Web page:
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Welcome to my blog. I document my passion and interest for innovative business models, smart philanthropy, and social impact investing. 

Enlightened Development: Successful Blueprints to Unleash Systems Change

Enlightened Development: Successful Blueprints to Unleash Systems Change

In June 2016, I had the opportunity to join a panel of some of the world's most inspiring social entrepreneurs at the Global Entrepreneurship Summit (GES) at Stanford University. GES is an innovative conference led by US President Barack Obama. My talk on the video above starts at 00:59. I'm including an additional video here which gives a broader view of the conference. My talk starts at 2:44.

Moderated by Sally Osberg (the President and CEO of the Skoll Foundation), this panel included Willy Foote (Founder and CEO of Root Capital) and Premal Shah (President of Kiva) - two remarkable social entrepreneurs also referred to as "phenomenal disruptors". Focusing on the urgency to create ecosystems that can unleash sustainable and large-scale social change, I shared Water.org's story and our blueprint for addressing the global water crisis at scale. Having traveled across the world and seen first-hand how far too many families, children, and communities are affected by this crisis, it was truly an honor to share our story.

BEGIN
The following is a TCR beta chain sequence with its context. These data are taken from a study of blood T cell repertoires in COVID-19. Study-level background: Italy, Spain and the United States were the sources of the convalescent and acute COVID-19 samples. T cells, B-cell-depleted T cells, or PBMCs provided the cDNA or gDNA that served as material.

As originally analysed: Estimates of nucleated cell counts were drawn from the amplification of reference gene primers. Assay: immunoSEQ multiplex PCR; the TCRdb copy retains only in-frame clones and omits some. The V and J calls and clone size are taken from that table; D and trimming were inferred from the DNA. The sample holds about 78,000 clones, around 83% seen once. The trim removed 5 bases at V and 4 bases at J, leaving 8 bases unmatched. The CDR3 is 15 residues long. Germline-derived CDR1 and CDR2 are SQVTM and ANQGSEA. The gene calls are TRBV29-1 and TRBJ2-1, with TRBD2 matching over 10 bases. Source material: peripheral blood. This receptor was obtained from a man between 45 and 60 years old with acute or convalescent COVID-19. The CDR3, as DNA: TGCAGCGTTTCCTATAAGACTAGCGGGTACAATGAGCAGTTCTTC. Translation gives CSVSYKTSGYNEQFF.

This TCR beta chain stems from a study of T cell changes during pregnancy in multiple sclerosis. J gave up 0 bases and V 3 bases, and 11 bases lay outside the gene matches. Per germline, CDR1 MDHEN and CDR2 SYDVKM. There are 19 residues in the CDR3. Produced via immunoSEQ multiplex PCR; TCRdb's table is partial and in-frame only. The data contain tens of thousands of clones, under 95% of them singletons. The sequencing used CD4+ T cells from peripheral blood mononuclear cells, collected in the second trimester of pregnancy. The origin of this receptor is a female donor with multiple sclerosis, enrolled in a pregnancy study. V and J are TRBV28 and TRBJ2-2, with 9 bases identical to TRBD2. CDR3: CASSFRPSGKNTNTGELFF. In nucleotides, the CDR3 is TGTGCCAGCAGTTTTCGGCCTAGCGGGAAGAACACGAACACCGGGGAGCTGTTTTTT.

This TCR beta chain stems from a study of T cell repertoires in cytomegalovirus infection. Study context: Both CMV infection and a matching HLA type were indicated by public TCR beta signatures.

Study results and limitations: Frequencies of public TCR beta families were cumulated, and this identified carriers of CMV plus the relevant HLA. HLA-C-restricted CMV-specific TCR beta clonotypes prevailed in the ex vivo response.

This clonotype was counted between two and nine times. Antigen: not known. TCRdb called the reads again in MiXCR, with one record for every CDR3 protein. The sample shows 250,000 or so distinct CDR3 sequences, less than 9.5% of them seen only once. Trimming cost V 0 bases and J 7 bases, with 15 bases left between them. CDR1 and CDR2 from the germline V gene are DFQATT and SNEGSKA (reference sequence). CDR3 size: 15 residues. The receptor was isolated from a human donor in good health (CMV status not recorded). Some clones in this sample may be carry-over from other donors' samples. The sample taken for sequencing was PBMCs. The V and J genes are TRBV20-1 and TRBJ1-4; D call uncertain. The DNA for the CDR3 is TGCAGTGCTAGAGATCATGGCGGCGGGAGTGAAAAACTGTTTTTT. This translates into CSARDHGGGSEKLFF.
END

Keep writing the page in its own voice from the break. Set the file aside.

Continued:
Challenging the conventional thinking that we can only solve the water crisis through charity alone, I discussed Water.org's strong appetite for innovation which led to the development and scaling of WaterCredit. Leveraging limited philanthropic resources, the WaterCredit model has unlocked more than half a billion dollars in local commercial investment capital to meet the water and sanitation needs of 8 million people. Given lack of financing remains the biggest obstacle to solving this global challenge, it's vital we find ways to attract other sources of capital to match the scale of the problem. Private capital's scale and global reach presents a tremendous opportunity to accelerate progress against the water crisis.